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ECHR: Mass surveillance Britain was in violation of human rights

The European Court of Human Rights ruled that mass surveillance by intelligence services in Great Britain was partly in conflict with human rights such as the right to privacy. Mass surveillance is allowed, but is subject to conditions.

The case was filed by journalists and civil rights organizations. They oppose three points: the collection of data in bulk, the sharing of information with foreign intelligence services and the obtaining of communication data via providers. These practices were brought to light by the disclosures by Edward Snowden in 2013 about the working methods of the American intelligence service NSA and the British counterpart GHCQ.

According to the ruling was to obtain the data through backdoors at providers is not legal and that is in violation of article 8 of the European Convention on Human Rights. This article describes the right to respect for private situations in family and family life. The collection of data in bulk, or mass surveillance, according to the Court was not in violation of the law. Nevertheless, the British intelligence service also violated Article 8 on this point, concludes the human rights court, because there was insufficient supervision of the selections made when collecting data.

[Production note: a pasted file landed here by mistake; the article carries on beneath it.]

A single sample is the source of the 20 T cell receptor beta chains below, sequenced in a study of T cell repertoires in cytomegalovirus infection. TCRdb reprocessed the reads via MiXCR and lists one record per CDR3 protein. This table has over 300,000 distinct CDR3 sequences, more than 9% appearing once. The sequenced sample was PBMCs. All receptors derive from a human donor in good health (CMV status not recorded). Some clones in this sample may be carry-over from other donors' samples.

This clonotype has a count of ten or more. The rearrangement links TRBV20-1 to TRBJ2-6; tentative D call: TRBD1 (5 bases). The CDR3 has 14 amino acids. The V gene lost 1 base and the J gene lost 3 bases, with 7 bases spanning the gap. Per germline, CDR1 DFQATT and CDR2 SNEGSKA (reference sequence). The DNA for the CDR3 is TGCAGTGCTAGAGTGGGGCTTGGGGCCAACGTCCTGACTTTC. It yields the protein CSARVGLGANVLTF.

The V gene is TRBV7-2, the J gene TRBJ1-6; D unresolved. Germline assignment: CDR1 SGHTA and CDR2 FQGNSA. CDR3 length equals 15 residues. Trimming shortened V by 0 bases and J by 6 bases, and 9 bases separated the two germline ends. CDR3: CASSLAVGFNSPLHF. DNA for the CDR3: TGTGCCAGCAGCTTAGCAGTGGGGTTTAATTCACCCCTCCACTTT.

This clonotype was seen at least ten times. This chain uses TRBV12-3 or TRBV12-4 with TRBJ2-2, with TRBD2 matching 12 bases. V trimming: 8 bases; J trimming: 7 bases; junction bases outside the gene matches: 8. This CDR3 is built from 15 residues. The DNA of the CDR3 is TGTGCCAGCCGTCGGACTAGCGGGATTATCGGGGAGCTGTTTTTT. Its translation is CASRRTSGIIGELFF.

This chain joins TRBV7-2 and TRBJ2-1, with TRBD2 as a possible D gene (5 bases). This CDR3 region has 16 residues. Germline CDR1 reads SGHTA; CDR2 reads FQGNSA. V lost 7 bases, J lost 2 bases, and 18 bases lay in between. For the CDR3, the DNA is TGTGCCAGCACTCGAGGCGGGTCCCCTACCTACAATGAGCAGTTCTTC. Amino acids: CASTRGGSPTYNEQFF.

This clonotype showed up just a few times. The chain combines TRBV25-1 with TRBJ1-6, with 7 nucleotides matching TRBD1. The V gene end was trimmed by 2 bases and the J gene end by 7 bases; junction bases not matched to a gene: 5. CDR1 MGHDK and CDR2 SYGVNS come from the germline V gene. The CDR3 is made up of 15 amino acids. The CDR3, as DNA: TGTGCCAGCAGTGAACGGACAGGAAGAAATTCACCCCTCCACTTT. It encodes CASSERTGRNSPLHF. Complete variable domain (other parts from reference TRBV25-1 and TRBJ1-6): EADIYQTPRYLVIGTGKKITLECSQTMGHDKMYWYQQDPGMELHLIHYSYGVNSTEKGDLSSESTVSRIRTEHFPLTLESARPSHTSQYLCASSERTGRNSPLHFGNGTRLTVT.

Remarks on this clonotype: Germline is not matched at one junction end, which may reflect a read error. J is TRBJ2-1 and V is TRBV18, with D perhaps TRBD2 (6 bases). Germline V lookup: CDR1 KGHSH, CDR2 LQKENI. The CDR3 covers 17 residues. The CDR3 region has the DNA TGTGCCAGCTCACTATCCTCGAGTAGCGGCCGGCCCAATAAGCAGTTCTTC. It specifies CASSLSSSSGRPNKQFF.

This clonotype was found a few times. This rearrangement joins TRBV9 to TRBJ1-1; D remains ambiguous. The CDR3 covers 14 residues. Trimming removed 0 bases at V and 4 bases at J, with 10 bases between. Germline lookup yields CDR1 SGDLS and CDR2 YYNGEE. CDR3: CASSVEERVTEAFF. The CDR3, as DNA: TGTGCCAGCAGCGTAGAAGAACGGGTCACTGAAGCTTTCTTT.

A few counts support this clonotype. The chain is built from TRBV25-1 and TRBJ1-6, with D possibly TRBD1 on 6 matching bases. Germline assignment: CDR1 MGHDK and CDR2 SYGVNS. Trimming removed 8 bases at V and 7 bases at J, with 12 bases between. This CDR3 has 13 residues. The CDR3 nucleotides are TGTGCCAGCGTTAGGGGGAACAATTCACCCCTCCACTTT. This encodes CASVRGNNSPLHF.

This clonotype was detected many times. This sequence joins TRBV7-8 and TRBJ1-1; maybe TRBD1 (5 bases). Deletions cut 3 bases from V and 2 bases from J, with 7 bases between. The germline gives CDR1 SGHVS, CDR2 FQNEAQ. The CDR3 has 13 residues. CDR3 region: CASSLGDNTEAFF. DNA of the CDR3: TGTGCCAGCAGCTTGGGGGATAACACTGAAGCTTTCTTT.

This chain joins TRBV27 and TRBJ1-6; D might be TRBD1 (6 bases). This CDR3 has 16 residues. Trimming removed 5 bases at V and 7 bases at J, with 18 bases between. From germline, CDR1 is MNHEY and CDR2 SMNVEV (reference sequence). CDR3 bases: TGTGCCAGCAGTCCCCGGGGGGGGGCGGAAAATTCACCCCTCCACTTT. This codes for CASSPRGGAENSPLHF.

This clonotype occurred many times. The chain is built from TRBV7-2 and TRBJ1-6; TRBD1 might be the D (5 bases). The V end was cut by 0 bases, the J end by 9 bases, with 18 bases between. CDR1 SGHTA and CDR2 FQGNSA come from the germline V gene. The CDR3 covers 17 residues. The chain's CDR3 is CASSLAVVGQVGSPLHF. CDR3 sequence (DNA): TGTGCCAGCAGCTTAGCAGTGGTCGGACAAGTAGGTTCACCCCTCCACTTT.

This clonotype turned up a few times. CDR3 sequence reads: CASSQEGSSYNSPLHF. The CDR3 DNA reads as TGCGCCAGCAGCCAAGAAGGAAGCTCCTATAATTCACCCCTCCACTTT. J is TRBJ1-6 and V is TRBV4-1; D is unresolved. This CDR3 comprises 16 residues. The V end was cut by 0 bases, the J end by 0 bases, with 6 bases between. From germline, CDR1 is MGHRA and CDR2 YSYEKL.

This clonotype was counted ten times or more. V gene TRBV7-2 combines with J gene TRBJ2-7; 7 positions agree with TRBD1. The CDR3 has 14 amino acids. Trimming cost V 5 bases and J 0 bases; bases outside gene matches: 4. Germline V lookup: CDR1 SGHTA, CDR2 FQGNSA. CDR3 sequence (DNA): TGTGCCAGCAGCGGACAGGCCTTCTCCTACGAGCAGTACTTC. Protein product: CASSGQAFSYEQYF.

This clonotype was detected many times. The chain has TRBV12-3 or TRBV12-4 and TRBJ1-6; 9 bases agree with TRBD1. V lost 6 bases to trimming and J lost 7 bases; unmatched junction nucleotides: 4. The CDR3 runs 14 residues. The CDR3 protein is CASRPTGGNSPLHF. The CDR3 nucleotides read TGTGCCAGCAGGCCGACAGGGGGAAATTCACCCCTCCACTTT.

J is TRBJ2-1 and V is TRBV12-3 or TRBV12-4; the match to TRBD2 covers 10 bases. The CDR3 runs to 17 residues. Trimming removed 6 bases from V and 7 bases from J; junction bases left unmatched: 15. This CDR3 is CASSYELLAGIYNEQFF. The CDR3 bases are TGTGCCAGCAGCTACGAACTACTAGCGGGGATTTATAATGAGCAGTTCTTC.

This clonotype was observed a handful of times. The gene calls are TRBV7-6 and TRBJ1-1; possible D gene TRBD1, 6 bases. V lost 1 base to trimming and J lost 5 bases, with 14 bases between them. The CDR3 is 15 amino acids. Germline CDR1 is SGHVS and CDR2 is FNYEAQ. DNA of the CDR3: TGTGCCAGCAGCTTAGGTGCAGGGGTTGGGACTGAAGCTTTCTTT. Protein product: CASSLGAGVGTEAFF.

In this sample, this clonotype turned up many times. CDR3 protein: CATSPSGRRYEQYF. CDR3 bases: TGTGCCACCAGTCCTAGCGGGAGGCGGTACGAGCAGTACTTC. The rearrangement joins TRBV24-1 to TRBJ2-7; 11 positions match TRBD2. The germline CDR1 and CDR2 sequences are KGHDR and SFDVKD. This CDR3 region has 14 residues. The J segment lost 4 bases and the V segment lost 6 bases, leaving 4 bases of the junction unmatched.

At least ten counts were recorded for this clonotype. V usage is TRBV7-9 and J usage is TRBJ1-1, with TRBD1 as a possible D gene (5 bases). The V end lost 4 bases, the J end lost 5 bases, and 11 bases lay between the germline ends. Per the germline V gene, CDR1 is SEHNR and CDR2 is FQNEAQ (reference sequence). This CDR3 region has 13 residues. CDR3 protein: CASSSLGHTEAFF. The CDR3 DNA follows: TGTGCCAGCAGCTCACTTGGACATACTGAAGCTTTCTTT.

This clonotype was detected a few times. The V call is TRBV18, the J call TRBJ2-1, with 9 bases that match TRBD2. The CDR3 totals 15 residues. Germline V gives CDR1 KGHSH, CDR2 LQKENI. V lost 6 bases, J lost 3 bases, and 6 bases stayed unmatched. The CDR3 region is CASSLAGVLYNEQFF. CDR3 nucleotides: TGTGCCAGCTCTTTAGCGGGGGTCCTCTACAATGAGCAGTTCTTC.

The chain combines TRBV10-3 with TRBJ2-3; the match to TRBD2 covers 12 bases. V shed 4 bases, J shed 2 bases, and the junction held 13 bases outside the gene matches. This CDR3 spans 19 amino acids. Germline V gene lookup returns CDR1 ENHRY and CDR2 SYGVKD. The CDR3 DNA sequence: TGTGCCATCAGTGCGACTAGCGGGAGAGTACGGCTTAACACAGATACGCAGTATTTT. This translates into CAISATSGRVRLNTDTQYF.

Both with the collection of data in bulk and with the acquisition of communication data. through providers, the British intelligence service has also violated Article 10, the right to freedom of expression. That is because there were too few safeguards for dealing with confidential journalistic material. According to the ruling, the sharing of information with foreign intelligence services is not in conflict with the European Convention on Human Rights

In a document with questions and answers the Court deals with the question of whether United Kingdom now has to adjust its working method when it comes to gathering intelligence. An answer can not be given on this, because the statement was made on the basis of the law that applied at the time of the events. That was the Investigatory Powers Act from the year 2000. In 2016 a new version of that law was passed, but it is not yet fully in force. The new law provides intelligence services of more powers . The ruling of the Court is binding for a concerned state and can lead to a change in the law, which is therefore not at issue here. The prosecutors also demanded no compensation.

The current ruling was made by the second highest court of the European Court of Human Rights. Both parties can still appeal. In the case of ‘exceptionally high’ such an appeal is honored.

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